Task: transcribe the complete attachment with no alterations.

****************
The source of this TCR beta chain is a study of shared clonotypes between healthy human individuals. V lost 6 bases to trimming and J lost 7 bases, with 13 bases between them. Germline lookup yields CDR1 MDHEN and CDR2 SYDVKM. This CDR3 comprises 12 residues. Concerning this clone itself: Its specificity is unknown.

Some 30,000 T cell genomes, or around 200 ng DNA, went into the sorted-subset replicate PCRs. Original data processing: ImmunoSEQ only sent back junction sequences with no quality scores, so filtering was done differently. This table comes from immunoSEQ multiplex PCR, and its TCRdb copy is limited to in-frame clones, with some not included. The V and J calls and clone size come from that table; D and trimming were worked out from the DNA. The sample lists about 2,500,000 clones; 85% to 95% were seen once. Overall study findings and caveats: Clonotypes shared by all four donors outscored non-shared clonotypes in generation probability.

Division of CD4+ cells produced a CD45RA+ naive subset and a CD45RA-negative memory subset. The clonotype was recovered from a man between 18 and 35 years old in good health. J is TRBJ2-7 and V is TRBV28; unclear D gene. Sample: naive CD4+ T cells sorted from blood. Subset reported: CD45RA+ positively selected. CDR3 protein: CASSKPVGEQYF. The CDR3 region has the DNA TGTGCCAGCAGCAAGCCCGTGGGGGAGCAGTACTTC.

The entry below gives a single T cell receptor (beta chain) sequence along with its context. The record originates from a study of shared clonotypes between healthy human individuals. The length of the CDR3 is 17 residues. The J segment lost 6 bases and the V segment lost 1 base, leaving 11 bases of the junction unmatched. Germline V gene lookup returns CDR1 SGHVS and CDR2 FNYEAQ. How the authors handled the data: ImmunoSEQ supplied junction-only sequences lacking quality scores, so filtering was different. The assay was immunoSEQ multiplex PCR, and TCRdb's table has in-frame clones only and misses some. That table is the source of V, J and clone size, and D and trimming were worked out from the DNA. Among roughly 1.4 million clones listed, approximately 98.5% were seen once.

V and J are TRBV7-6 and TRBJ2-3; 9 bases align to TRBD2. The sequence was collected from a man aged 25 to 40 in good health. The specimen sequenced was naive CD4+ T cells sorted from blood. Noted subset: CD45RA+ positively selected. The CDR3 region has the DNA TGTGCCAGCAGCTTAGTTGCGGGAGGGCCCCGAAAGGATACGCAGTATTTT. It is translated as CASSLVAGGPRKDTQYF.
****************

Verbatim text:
The source of this TCR beta chain is a study of shared clonotypes between healthy human individuals. V lost 6 bases to trimming and J lost 7 bases, with 13 bases between them. Germline lookup yields CDR1 MDHEN and CDR2 SYDVKM. This CDR3 comprises 12 residues. Concerning this clone itself: Its specificity is unknown.

Some 30,000 T cell genomes, or around 200 ng DNA, went into the sorted-subset replicate PCRs. Original data processing: ImmunoSEQ only sent back junction sequences with no quality scores, so filtering was done differently. This table comes from immunoSEQ multiplex PCR, and its TCRdb copy is limited to in-frame clones, with some not included. The V and J calls and clone size come from that table; D and trimming were worked out from the DNA. The sample lists about 2,500,000 clones; 85% to 95% were seen once. Overall study findings and caveats: Clonotypes shared by all four donors outscored non-shared clonotypes in generation probability.

Division of CD4+ cells produced a CD45RA+ naive subset and a CD45RA-negative memory subset. The clonotype was recovered from a man between 18 and 35 years old in good health. J is TRBJ2-7 and V is TRBV28; unclear D gene. Sample: naive CD4+ T cells sorted from blood. Subset reported: CD45RA+ positively selected. CDR3 protein: CASSKPVGEQYF. The CDR3 region has the DNA TGTGCCAGCAGCAAGCCCGTGGGGGAGCAGTACTTC.

The entry below gives a single T cell receptor (beta chain) sequence along with its context. The record originates from a study of shared clonotypes between healthy human individuals. The length of the CDR3 is 17 residues. The J segment lost 6 bases and the V segment lost 1 base, leaving 11 bases of the junction unmatched. Germline V gene lookup returns CDR1 SGHVS and CDR2 FNYEAQ. How the authors handled the data: ImmunoSEQ supplied junction-only sequences lacking quality scores, so filtering was different. The assay was immunoSEQ multiplex PCR, and TCRdb's table has in-frame clones only and misses some. That table is the source of V, J and clone size, and D and trimming were worked out from the DNA. Among roughly 1.4 million clones listed, approximately 98.5% were seen once.

V and J are TRBV7-6 and TRBJ2-3; 9 bases align to TRBD2. The sequence was collected from a man aged 25 to 40 in good health. The specimen sequenced was naive CD4+ T cells sorted from blood. Noted subset: CD45RA+ positively selected. The CDR3 region has the DNA TGTGCCAGCAGCTTAGTTGCGGGAGGGCCCCGAAAGGATACGCAGTATTTT. It is translated as CASSLVAGGPRKDTQYF.